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Some Morphological Features of Wollemi Pine (Wollemia nobilis: Araucariaceae) and Their Comparison to Cretaceous Plant Fossils
T. Carrick Chambers, Andrew N. Drinnan and Stephen McLoughlin
International Journal of Plant Sciences
Vol. 159, No. 1 (Jan., 1998), pp. 160-171
Published by: The University of Chicago Press
Stable URL: http://www.jstor.org/stable/2474948
Page Count: 12
You can always find the topics here!Topics: Pollen, Leaves, Fossils, Epidermal cells, Guard cells, Juveniles, Stomata, Plant cells, Animal cuticle, Flora
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Morphological details of Wollemia nobilis (Wollemi pine) are described and illustrated, and compared with the extant genera Agathis and Araucaria and with selected araucarian fossils from the Cretaceous of Australia. Adult and juvenile shoots of Wollemia differ in leaf arrangement, leaf shape, and cuticular features; in these features they are most similar to Araucaria. The cone scales have a long, distal spine reminiscent of Araucaria section Eutacta, but the winged seeds that are ontogenetically free from, and shed independently from, the cone scale are similar to Agathis. Shoots with variable leaf types, Araucaria-like cone scales, and Agathis-like winged seeds are found in several plant fossil assemblages from the Cretaceous of Australia; these fossil conifers, which had been recognized as araucarian, can now be favorably compared with Wollemia. Pollen of Wollemia is indistinguishable from the fossil pollen form-genus Dilwynites, which has a fossil record extending back to the Late Cretaceous in Australia and New Zealand. Reexamination of Mesozoic and Tertiary paleofloras will most probably reveal an important contribution of Wollemia to the fossil record of Araucariaceae.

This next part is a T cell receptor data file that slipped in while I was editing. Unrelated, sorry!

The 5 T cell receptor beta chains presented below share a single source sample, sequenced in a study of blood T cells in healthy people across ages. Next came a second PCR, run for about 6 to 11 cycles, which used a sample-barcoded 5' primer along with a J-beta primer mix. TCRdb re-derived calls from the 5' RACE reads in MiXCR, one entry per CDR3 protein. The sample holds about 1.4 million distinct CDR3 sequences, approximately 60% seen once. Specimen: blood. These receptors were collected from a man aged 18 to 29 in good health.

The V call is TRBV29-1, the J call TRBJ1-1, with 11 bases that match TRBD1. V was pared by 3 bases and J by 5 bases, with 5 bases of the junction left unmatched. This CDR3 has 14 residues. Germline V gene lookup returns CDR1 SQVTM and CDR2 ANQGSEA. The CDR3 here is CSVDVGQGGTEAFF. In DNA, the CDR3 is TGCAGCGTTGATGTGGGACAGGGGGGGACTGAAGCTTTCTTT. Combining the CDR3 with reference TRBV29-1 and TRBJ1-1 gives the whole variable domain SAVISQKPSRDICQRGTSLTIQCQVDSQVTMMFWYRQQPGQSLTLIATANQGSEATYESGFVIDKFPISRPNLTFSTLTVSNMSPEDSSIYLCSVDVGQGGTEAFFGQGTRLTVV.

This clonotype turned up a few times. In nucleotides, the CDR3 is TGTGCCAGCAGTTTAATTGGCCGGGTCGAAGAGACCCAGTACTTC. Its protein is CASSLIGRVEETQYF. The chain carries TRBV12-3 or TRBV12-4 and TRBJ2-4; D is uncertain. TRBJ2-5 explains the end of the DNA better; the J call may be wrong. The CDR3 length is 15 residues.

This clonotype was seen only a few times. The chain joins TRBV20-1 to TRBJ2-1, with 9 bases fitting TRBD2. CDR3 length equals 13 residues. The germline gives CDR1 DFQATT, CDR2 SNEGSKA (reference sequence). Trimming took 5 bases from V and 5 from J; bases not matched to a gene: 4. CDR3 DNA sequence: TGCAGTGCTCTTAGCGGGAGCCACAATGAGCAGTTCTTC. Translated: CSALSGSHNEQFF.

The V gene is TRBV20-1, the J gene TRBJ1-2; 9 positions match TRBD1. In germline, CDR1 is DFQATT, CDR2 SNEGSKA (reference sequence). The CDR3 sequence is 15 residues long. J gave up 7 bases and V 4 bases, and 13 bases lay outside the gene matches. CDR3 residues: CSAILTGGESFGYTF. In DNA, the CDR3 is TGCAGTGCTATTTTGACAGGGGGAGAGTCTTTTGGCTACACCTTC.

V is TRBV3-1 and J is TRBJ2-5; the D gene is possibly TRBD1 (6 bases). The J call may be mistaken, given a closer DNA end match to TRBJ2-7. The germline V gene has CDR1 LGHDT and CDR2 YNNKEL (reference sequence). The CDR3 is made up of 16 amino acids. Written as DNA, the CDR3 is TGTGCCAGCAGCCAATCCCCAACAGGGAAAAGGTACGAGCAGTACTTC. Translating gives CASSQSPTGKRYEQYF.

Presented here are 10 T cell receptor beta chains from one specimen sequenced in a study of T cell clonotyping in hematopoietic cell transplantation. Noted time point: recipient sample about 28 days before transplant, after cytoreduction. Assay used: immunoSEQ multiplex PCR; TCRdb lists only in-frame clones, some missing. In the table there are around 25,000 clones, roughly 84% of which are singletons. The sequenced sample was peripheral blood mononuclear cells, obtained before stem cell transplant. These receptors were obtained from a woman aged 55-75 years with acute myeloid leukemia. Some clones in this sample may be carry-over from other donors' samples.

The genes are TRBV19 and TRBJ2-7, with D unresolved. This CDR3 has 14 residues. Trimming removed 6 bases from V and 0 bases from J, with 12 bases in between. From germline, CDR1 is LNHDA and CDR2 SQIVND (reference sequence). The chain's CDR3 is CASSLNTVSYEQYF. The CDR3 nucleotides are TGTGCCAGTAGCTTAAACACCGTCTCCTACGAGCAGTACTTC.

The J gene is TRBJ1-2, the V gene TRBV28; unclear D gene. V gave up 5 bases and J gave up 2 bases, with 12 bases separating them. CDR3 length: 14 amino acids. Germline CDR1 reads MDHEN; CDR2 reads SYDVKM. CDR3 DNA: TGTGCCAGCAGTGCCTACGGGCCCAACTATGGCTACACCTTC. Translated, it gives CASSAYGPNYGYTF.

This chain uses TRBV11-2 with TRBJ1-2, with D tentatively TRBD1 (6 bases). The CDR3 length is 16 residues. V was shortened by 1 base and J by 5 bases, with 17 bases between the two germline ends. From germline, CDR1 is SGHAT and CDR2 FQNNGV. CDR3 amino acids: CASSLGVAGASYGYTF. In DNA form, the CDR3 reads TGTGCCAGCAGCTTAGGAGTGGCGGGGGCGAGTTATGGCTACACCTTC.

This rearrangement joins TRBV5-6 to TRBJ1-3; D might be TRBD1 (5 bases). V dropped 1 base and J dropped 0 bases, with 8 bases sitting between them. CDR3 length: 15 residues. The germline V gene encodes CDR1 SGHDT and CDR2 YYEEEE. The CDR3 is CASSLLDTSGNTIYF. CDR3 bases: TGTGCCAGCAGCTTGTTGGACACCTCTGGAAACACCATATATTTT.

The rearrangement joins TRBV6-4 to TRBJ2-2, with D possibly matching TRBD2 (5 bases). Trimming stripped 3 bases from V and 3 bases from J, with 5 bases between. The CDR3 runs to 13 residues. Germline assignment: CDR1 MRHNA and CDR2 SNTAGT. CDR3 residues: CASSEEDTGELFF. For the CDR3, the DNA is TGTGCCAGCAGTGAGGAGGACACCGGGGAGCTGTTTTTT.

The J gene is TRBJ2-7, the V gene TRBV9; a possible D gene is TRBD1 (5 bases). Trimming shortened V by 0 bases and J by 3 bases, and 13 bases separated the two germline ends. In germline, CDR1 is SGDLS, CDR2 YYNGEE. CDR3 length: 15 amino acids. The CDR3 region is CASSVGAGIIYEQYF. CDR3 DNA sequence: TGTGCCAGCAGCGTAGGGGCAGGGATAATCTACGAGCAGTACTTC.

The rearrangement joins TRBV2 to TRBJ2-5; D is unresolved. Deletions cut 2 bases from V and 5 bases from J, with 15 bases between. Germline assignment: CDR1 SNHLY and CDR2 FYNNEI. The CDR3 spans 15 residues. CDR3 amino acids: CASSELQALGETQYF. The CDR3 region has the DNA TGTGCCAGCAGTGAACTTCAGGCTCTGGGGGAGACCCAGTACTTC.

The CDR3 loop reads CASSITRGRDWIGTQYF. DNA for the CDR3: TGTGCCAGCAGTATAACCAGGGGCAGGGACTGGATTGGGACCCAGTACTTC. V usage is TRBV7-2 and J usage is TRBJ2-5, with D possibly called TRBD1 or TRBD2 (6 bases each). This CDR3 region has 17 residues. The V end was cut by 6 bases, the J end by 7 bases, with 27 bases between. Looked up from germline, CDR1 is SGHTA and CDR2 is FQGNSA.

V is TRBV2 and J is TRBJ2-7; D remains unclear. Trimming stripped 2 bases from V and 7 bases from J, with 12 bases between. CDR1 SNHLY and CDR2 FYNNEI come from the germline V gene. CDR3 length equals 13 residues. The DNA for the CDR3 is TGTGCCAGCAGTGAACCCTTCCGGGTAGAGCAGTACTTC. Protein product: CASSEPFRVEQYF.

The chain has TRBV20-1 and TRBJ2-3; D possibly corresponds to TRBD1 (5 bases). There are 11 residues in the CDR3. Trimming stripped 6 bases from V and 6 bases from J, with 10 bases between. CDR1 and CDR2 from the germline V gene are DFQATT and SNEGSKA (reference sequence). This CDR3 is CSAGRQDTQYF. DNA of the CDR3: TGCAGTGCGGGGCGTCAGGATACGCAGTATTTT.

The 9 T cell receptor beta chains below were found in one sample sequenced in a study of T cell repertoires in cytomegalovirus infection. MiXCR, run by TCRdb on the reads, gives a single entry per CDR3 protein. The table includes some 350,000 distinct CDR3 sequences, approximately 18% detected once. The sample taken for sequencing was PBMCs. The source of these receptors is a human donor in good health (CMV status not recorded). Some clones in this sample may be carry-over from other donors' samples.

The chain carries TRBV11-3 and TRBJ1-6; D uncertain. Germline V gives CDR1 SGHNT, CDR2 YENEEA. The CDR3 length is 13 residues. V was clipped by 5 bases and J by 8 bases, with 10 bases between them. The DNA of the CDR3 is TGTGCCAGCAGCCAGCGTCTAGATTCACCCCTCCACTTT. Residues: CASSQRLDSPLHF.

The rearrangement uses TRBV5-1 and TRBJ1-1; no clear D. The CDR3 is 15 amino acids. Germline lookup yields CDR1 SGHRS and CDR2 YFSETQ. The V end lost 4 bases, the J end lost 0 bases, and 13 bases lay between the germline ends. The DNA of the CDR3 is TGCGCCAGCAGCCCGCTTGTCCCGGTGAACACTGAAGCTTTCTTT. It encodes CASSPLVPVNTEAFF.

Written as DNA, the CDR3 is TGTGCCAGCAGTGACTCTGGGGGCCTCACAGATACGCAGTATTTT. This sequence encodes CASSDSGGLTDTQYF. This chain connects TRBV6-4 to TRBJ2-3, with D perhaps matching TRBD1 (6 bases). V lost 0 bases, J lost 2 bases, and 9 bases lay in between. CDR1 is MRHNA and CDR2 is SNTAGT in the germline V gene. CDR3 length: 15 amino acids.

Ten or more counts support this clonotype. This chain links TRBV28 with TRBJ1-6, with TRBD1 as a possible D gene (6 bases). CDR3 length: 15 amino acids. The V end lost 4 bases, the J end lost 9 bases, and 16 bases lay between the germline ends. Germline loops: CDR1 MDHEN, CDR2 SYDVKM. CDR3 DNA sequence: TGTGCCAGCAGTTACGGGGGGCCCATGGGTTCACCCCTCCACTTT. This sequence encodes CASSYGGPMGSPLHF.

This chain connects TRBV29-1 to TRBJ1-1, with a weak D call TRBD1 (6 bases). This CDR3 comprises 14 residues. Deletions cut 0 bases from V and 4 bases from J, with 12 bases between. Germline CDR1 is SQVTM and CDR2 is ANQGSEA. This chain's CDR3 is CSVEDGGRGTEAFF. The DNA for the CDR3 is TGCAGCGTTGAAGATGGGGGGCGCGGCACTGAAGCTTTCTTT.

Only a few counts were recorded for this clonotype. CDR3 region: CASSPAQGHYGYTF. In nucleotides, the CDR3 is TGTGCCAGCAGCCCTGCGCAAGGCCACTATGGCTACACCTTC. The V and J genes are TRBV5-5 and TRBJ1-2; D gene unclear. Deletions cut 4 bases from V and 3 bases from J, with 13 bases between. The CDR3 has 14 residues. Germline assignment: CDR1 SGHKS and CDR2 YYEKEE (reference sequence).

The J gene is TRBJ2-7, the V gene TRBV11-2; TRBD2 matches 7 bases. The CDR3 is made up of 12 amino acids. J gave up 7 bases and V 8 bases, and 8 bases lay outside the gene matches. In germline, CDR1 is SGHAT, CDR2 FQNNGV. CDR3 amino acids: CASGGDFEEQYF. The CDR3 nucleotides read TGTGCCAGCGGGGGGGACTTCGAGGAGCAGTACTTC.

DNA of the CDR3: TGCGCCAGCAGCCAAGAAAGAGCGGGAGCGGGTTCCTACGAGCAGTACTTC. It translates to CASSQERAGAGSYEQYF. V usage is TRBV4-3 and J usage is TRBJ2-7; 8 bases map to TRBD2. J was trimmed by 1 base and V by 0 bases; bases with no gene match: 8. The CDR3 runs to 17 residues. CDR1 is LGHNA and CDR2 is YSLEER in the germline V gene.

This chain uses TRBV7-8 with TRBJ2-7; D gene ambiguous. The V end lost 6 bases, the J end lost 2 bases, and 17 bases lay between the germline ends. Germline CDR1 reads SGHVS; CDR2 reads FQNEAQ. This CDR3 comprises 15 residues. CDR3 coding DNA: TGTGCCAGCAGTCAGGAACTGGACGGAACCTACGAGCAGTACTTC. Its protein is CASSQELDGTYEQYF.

International Journal of Plant Sciences © 1998 The University of Chicago Press